Thursday, September 1, 2011

Five Easy Steps to Not End Up with Your Cell Phone in a Body Cavity

Over the course of the past several months I have spent a good amount of time in waiting rooms, hospital lounges, and in public spaces where people are gathered. Between helping my brother come through his aneurysm to spending time at the vet's office with my recently-diagnosed-as-diabetic dog Rusty, I have seen some appalling cell phone behavior.


Cell phones are hardly new technology, having been in widespread consumer use since the 1990s, but you'd never guess that by the way some people behave with their phone. Below is a list I have compiled with friendly suggestions on how to keep your cell phone from being lodged into one of your body cavities by someone who snaps in your presence. Enjoy:

  1. It is never ever ok to have a loud cell phone conversation in public. Never. This means no cell phone conversations on buses, elevators, waiting rooms, etc. If other people can clearly hear your side of the conversation, you're too loud. If you have to take a call in a public space, excuse yourself and step away from where people are. 
  2. It is never ever ok to have a cell phone conversation while standing in line at a store. It is also never ever ok to continue that rude conversation while the cashier rings you up. When I worked as a cashier, I would not ring a customer on their cell phone up until they hung up. There is nothing in your life so important that you have to take that call while being waited on. And if it is that important, get the hell out of the store! Shopping can wait until you deal with your emergency.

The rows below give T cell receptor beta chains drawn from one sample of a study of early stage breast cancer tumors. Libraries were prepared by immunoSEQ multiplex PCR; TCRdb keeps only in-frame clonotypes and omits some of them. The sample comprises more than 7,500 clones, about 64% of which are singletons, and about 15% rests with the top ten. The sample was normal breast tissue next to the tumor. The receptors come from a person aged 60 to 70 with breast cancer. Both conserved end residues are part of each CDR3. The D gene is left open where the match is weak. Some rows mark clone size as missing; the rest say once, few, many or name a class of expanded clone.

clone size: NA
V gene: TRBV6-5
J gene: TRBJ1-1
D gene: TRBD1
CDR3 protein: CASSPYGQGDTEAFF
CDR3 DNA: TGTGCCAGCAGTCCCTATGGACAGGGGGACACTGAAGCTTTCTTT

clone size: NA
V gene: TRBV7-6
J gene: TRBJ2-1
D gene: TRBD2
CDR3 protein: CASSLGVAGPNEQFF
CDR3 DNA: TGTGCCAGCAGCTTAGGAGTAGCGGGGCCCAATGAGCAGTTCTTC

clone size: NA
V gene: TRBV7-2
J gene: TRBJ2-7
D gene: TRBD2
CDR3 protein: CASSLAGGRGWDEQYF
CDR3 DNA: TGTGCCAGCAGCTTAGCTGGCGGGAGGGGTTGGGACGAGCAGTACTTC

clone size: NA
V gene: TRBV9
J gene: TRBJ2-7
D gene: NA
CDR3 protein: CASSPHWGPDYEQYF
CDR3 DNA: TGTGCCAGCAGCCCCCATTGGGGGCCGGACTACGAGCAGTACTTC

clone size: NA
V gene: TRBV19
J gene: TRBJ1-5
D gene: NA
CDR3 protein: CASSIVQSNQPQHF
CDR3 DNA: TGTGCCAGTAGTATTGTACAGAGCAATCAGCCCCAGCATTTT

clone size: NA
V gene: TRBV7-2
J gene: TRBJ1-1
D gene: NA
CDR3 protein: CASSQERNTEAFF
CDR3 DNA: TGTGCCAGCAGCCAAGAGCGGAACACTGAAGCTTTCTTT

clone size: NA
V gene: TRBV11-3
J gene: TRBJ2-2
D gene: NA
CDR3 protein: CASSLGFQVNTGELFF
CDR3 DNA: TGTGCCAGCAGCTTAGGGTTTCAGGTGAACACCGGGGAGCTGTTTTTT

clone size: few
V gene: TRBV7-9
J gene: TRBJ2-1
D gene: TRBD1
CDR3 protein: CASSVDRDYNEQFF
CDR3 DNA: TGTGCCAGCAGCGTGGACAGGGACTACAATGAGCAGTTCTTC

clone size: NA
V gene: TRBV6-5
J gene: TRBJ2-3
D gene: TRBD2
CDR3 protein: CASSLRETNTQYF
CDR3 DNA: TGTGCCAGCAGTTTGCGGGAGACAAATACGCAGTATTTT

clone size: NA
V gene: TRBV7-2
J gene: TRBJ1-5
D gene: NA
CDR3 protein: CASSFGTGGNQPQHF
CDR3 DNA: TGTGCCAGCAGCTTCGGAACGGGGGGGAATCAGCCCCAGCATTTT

3. If your keypad makes a sound whenever you push a button, turn it off when in a public space. Or at least turn it down considerably. No one wants to hear you pound out a long text message in an otherwise silent room. 
  4. Related to that, turn your ring tone off or down when in a public space. Vibrate options were made for a reason! Or you could try, I don't know, not being at the beck and call of your cell phone for a while? 
  5. When someone is having a conversation with you, don't check your text messages. This is not only rude, but can be problematic. If a nurse is trying to talk to you about your care and you just have to respond to your best friend with "Nothing, just in the doctor's office. What about you?" then bigger problems are afoot. 

4 comments:

  1. One of the guys in Financial Aid at Columbus State will tell someone in line to see him next that he will talk to them when they're done with their phone call and move on to the next person in line, causing the original person to go back to the end of the (usually long) line. I about *shit* myself when I saw him do it to three people in a row when there were about 20 people in line.

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  2. Good for him! I think that's completely appropriate. I think it's terribly rude of people to be on the phone while they're being checked out or waited on. Horrible.

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  3. B and I were at a frozen yogurt place the other week. A woman drove up, on her phone, selected her yogurt and toppings, on her phone, paid, walked out and drove off -- still on her phone.

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  4. Most of these are common sense but who has that anymore?

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